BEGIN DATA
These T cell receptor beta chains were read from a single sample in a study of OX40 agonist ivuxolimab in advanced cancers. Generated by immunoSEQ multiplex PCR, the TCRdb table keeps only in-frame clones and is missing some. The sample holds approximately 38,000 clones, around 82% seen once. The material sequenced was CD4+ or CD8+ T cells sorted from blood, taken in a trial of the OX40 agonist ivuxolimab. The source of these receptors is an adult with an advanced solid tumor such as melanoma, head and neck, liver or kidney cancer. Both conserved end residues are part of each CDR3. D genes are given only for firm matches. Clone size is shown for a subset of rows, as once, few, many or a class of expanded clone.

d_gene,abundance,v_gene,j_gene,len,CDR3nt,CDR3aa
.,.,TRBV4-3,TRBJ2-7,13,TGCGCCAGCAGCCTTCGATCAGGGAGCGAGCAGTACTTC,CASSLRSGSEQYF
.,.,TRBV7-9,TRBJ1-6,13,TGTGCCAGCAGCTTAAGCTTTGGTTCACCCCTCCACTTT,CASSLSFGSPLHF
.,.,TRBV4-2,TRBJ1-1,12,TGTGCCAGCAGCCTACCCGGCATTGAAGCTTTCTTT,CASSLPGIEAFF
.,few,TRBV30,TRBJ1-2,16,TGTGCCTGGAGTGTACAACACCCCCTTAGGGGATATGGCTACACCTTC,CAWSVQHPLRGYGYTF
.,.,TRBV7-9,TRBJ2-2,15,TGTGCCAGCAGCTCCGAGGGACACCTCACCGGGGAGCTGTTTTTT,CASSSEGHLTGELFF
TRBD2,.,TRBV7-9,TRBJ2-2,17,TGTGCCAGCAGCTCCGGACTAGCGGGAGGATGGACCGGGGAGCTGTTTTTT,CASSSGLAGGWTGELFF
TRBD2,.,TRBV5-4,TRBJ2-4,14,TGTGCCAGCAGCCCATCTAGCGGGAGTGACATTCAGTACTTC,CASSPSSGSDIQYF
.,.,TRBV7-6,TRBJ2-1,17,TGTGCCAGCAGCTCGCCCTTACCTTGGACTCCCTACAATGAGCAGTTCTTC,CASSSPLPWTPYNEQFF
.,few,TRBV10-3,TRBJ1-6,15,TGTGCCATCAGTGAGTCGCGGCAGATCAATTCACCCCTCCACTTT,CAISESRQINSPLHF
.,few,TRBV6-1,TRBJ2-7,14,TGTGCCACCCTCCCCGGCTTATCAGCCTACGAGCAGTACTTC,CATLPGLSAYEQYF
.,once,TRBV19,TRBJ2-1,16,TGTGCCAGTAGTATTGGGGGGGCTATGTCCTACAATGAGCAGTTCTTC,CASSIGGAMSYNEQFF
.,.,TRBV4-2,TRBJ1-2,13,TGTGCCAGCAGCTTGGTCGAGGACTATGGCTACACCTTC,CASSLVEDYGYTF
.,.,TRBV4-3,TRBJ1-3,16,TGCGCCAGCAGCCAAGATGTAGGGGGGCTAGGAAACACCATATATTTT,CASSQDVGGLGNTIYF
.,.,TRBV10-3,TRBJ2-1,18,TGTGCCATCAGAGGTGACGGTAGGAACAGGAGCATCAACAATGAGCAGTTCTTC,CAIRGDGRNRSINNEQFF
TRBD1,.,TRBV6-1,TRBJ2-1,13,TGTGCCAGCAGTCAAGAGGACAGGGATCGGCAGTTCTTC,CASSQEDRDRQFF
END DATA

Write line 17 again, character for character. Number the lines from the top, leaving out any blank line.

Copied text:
TRBD1,.,TRBV6-1,TRBJ2-1,13,TGTGCCAGCAGTCAAGAGGACAGGGATCGGCAGTTCTTC,CASSQEDRDRQFF